During grammar school, high school, and college, I donʼt recall anyone ever mentioning anything like “fulfilling your potential” or “finding your calling.” I thank God for that because those notions miss the point of our developmental tasks as we are growing up. I hadnʼt heard the term “follow your bliss” either, and I wouldnʼt have had the foggiest idea what it meant. In actuality, I still donʼt, since it has become a somewhat shallow cliché.
So how did I get where I am now, in a place I consider successful and fulfilling? The biggest thing I learned from my parents was to tackle life head on, and to be fully engaged. They did this during the Depression, World War II, and during sickness, death, and desperation. In my adolescence, though, I was driven by despair, and the loneliness of abandonment – I was driven. And in my young adult years, I was driven by terror and a fierce desire for a better life for myself and my family. I was a prime example of Jungʼs admonition, “…if you do the wrong thing with all your heart, you will end up at the right place.” Freud, too, was right – to be adults, we must become competent in love and work. A self-responsible adult must be competent enough to sustain his or her self in the world, and be able to live in relationships.
The developmental task to enter adult life is not to find your true calling, to achieve a good life, or to find expressions of your authentic self. It is to become competent in work and relationships. My hard work, my success in business, and starting my own business was not a mistaken path. It helped me develop a “good enough” adult identity. Through these struggles, I learned to have the confidence, courage, and vision that would enable me, as I grew, to face my life and my history, and to begin to transform it into a life of individuation, a life of seeking, and journeying – not one of achieving but of discovering.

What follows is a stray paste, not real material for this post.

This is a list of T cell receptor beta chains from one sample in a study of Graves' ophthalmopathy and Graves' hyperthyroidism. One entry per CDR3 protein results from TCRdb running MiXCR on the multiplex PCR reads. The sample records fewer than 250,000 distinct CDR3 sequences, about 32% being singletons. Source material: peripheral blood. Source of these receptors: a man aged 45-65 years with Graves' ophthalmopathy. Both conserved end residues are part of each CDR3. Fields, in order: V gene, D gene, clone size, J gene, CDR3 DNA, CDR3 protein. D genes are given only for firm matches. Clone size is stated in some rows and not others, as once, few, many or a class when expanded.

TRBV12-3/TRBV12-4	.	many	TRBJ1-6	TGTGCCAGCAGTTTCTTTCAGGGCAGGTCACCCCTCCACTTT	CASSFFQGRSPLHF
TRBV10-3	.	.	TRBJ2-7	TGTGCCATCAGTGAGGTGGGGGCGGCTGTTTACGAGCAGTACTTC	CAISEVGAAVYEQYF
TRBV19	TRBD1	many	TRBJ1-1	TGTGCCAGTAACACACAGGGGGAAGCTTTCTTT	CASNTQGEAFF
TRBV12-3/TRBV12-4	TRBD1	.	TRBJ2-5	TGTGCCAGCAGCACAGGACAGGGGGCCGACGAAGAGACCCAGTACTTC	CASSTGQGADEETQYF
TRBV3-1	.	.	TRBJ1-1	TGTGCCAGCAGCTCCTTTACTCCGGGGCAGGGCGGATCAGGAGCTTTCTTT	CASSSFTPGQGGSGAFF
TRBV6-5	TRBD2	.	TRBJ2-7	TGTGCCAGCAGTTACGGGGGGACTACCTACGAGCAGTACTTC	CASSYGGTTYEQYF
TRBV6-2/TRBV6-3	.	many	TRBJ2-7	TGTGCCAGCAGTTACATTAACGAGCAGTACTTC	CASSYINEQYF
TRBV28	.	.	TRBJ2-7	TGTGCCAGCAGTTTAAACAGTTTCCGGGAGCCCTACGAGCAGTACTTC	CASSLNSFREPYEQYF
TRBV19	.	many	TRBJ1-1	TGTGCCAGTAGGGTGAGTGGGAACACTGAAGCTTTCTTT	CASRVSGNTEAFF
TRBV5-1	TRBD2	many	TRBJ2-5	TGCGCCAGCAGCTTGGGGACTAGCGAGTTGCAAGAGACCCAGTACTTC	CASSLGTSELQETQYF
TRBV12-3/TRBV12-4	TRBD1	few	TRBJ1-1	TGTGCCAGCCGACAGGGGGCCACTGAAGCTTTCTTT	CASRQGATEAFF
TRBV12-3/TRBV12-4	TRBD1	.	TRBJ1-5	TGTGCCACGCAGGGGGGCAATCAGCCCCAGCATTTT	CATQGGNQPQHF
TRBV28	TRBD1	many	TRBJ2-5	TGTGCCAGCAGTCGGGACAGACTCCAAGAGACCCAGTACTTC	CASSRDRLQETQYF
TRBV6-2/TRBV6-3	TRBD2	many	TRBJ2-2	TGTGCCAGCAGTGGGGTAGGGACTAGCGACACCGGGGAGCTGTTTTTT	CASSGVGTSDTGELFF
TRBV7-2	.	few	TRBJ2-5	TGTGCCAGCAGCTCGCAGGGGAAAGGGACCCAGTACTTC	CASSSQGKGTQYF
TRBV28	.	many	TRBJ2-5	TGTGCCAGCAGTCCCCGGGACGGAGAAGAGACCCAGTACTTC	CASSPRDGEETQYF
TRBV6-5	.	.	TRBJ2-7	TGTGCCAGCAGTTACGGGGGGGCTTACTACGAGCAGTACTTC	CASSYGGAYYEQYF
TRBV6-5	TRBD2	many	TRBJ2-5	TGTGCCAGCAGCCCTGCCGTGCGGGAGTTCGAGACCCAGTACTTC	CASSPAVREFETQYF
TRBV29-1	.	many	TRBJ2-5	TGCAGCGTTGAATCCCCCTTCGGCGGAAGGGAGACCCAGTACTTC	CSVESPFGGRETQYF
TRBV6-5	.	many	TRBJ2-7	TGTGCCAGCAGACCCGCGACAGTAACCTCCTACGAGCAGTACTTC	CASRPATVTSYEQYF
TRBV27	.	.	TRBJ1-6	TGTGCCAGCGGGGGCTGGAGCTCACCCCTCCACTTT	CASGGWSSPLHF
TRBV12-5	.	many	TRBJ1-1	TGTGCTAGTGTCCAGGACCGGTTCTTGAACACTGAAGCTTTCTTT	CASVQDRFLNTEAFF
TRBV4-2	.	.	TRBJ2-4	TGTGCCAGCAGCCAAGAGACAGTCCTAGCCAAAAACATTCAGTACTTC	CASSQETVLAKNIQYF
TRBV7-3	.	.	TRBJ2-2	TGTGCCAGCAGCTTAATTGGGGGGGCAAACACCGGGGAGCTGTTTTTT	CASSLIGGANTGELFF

My early life was dominated by trauma, as you can see in my Cracking Openmemoir. My wife, Massimillaʼs, was dominated by the personal and cultural influences of the Death Mother. There is a huge difference in the experiences of children who suffer from material deprivation and those who suffer from emotional deprivation. My childhood was tragic, deprived, and ended in abandonment, but love had been present long enough for me to know it had been there. For Massimilla, her childhood looked “good” and “happy” on the outside but love, affirmation, safety, and encouragement were absent on the inside. Yet, she too credits her early suffering, with the help of the Self – the life force within her, as putting her on a special road to love and destiny.
Childhood is difficult, at its best, because growth means so many changes are going on physically and psychologically, all of the time. One reason we need a loving, supportive outer environment in our early years is because so much is trying to evolve in our inner environment. Another reason is that we need to be able to learn by taking risks and by acting in our outer world, and yet feel and be safe. The loving, supportive outer environment helps us internalize a sense of trust in ourselves and life. In a similar way, adolescents still need a containing sense of structure and safety that supports their efforts to become individuals.
Difficulty, trauma, and even being emotionally deprived are very different from the violation of the childʼs soul that takes place in violence, abuse, and the disdainful coldness of the Death Mother we can experience. The journeys of healing in these situations take a long time just to get to the “good enough” adult personality. Sometimes reaching this state is enough for many people, because it is beyond what they originally dared to hope for. Yet, there is even more hope if we want it, because if we can be in contact with our Self, our capacities are always greater than we think they are.
Articles by Drs. Bud and Massimilla Harris